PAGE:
Marriage, once a staple social institution, is largely in decline. For those who choose to cohabit long-term with their partners, this creates tax and inheritance implications.

The number of unmarried cohabiting couples has risen considerably in the 21st Century. Between 2002 and 2020 (the most recent numbers available) unmarried cohabitation rose by around 78%, according to the ONS.

While in social terms, deciding against marriage or civil partnership is a perfectly normal part of modern society, it can create complications for those couples when it comes to financial planning, inheritance and taxes.

The purpose of this article is to explore those issues, and not make a judgement about the social choices!

Before going any further, it is important to clarify a common misconception. For legal purposes, there is no such thing as a “common law partner.” It is a very commonly held misconception about cohabitation. This extends to the point where some companies will allow you to pick “common law partner” when filling out forms. But it simply does not exist as a legal concept.

That being said, here are some primary things to think about if you are in a long-term cohabiting couple, and are concerned about the implications for your joint finances in the event a partner passes away.


Perhaps not considered in the same vein as broader inheritance, there is a basic legal issue which arises for couples that cohabit but are unmarried or civil partnered.

Many couples choose to do their banking through joint accounts, but others may choose to keep things separate. This can create a significant issue if one were to die, as the other would have no right of access to their accounts, and therefore money.

Such a situation can create ancillary headaches with issues such as how household bills, mortgage or rent payments get made. This can be rectified with some admin work, but bigger issues can arise if one partner held cash that the other then needs to access so that they don’t fall behind on those bills.


Property ownership can be clear cut, but only if it is arranged correctly when purchased. If one partner owns a property in their name alone, the surviving partner has no clear right of ownership or habitation if the owner dies.

While broadly it falls under inheritance rules and will be governed by a document such as a Will, there is an easy way to protect against the problem, by making changes to the paperwork to incorporate both partners into ownership – either as joint owners or owners in common.

Common ownership can be a more practical solution, were the couple to split up, as essentially, they both own an agreed share of the asset. Joint ownership can be more complicated, because it means both parties share ownership of 100% of the asset.

Inheritance Tax

While the financial perks of marriage are fairly limited these days, there is one major benefit to being legally attached to your partner.

Inheritance rules make clear that married, or civil partnered spouses, enjoy far more protection and allowance against IHT than unmarried couples.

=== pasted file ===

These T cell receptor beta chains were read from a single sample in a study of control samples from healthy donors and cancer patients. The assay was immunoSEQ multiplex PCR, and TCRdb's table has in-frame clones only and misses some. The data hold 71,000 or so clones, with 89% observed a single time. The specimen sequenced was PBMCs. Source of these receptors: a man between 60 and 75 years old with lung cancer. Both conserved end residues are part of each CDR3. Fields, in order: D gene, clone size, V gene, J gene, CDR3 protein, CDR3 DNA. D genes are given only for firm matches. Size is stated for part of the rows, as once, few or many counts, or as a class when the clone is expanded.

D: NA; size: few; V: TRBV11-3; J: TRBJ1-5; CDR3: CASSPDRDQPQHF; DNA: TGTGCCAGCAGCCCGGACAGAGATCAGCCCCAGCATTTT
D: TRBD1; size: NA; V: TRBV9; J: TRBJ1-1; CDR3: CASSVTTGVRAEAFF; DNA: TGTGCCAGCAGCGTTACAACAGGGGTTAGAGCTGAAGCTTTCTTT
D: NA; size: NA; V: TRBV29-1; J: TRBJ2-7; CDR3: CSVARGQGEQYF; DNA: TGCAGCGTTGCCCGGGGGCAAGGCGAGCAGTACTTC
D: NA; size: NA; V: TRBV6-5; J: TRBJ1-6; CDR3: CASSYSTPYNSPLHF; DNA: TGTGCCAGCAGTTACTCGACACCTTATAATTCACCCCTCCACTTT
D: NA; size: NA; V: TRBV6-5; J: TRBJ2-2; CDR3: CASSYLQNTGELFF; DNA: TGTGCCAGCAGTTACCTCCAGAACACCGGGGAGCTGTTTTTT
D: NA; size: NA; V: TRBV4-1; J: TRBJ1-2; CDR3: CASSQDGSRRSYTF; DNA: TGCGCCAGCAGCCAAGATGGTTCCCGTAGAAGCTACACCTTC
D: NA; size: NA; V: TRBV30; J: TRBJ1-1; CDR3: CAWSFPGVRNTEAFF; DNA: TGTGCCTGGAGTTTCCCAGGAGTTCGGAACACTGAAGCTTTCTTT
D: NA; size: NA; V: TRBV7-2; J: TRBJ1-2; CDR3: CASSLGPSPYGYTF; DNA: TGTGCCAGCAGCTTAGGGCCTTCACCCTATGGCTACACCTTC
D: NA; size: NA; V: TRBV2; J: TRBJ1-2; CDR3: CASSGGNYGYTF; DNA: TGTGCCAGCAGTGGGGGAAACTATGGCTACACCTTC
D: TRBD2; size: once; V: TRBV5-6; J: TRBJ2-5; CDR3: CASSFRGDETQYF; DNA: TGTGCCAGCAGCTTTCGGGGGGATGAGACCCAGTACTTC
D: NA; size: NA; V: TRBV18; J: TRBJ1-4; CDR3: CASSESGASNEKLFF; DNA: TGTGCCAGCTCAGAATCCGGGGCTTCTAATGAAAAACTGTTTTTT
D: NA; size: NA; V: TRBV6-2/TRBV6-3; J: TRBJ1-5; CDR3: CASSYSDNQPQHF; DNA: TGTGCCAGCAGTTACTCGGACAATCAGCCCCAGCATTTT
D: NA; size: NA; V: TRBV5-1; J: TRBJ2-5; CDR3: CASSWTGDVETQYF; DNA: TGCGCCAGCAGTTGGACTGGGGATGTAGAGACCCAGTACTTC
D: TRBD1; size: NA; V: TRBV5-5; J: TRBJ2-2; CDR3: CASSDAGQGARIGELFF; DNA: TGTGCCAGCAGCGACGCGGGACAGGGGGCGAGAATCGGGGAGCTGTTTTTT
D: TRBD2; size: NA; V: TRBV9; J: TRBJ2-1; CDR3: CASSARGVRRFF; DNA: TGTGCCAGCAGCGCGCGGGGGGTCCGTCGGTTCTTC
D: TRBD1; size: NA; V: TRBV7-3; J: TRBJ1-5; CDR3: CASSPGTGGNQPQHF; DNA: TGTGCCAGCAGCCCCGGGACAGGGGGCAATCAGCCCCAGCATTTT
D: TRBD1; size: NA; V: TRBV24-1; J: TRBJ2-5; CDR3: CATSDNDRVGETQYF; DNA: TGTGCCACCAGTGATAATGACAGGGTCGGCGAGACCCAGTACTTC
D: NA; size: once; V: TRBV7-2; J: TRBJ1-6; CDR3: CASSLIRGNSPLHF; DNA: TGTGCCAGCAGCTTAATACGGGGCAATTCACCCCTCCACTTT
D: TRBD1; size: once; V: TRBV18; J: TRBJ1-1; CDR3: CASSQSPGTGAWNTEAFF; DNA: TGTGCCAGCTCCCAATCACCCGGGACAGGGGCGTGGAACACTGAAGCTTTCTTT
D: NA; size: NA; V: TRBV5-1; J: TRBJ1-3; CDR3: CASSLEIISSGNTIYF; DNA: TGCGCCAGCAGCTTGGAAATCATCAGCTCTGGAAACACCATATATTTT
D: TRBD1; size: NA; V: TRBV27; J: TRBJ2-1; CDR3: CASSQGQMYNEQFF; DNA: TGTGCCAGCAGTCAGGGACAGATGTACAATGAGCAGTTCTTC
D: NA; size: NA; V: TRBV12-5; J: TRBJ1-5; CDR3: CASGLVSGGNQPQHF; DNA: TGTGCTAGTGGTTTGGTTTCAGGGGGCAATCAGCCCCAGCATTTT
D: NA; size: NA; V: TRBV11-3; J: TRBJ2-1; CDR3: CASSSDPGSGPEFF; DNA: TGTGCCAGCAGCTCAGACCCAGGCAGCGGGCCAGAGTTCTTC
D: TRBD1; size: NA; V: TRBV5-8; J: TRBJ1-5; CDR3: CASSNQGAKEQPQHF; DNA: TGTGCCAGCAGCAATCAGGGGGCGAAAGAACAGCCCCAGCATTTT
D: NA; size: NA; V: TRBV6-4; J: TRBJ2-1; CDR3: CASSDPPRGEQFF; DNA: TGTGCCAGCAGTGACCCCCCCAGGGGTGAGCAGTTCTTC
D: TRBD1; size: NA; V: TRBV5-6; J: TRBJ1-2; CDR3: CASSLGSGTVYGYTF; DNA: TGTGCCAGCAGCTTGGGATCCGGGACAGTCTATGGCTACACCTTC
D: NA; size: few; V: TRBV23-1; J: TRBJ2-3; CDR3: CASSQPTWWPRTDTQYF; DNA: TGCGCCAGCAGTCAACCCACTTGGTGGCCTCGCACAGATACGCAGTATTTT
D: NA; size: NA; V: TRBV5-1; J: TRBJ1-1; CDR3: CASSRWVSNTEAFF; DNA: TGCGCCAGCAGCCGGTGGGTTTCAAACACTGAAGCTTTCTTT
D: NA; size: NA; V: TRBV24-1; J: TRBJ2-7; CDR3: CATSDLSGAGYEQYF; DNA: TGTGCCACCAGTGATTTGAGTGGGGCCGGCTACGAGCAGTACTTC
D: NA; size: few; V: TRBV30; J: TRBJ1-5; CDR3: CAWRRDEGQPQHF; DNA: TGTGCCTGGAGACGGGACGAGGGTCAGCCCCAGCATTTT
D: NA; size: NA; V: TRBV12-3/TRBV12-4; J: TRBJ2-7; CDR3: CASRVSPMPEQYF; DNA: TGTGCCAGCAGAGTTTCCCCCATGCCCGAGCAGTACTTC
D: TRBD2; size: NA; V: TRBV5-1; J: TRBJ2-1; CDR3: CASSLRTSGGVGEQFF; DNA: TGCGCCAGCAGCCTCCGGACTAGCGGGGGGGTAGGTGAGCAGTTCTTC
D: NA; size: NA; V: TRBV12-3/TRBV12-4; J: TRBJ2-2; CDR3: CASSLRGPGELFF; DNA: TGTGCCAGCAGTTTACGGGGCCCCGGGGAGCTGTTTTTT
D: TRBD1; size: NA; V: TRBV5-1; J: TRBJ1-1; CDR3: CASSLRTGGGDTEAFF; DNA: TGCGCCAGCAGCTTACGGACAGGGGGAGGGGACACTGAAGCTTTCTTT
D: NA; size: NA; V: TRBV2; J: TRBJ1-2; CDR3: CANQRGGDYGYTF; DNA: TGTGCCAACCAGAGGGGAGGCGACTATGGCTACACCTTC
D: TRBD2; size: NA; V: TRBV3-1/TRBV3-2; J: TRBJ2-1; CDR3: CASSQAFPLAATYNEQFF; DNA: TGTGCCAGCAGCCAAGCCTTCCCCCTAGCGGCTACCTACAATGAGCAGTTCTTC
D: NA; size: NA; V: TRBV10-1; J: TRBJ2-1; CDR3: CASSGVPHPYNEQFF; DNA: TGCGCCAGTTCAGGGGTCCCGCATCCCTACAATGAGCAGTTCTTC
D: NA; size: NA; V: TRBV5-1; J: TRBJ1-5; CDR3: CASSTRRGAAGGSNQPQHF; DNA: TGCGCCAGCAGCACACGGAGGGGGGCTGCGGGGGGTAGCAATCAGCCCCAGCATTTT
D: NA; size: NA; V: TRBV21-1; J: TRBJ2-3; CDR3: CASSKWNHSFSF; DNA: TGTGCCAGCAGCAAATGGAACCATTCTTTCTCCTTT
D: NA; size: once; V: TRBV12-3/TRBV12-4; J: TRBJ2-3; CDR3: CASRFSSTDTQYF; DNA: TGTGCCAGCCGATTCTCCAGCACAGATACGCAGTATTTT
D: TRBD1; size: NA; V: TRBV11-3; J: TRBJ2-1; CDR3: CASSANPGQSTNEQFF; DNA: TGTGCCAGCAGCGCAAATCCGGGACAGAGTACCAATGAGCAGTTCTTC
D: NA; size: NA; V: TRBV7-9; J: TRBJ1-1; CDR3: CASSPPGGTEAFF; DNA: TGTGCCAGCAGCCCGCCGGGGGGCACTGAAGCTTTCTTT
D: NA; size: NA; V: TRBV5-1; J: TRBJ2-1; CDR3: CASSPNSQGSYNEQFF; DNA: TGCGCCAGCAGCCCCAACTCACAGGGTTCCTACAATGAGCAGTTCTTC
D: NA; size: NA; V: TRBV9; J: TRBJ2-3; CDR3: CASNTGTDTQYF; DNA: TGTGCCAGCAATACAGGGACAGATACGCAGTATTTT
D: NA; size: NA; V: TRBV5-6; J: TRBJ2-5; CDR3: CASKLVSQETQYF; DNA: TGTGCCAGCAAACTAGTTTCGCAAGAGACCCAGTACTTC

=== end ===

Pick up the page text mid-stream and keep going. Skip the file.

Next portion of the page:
Everyone has an IHT allowance of £325,000-worth of assets. This is called the Nil Rate Band (NRB). IHT is payable at 40% of any assets above this level.

The Residential Nil Rate Band (RNRB) adds an extra £175,000 on top of the NRB when exclusively accounting for the value of the person’s main home. However, the rules are that in order to use this allowance, the person who died must have left their home, or a share of it, to their direct descendants.

For a married couple there is a spousal exemption when one of the partners dies. All the assets held by one can be transferred tax free to the other. Then, when the final partner dies, the entire sum of both people’s NRB and RNRB are combined to give a final allowance. This is potentially worth £1 million when taken in total.

Alternatively, for an unmarried couple, were one to die, the other would be liable for IHT on any assets they inherit worth above the other partner’s combined IHT exemption. Worse, the IHT will be payable before the assets can be transferred, potentially leaving the surviving partner with a hefty tax bill – one which they may have to sell their home to pay.

Finally, when the surviving partner dies, IHT is due again for anything over their personal allowances. This means those assets will potentially be taxed twice if their value still exceeds the allowances.

How to mitigate the issue of unmarried IHT?

It would be easy to suggest getting married or civil partnered would be the clear and easy way to mitigate the issues mentioned above. Ultimately this is true as at a stroke it takes away the issue of allowances, and gives special right of ownership and access to banking and property.

But in legal and social terms it may not be quite so easy, and that is understandable.

Having a Lasting Power of Attorney (LPA) and a Last Will and Testament (Will) in place is a great starting point. This will provide clarity on a partner’s inheritance, and their ability to access important resources such as bank accounts in the event of the other’s death.

Even if an unmarried couple has lived together for 50 years, without key documents such as Wills, there is no certainty that they will be the beneficiary of an inheritance. If someone dies intestate, inheritance of their property typically reverts to the nearest blood relative (next of kin), generally a child.

But there are also ways to structure wealth that can mitigate some of the issues, without resorting to tying the knot. If you would like to discuss this issue further don’t hesitate to get in touch with your financial adviser.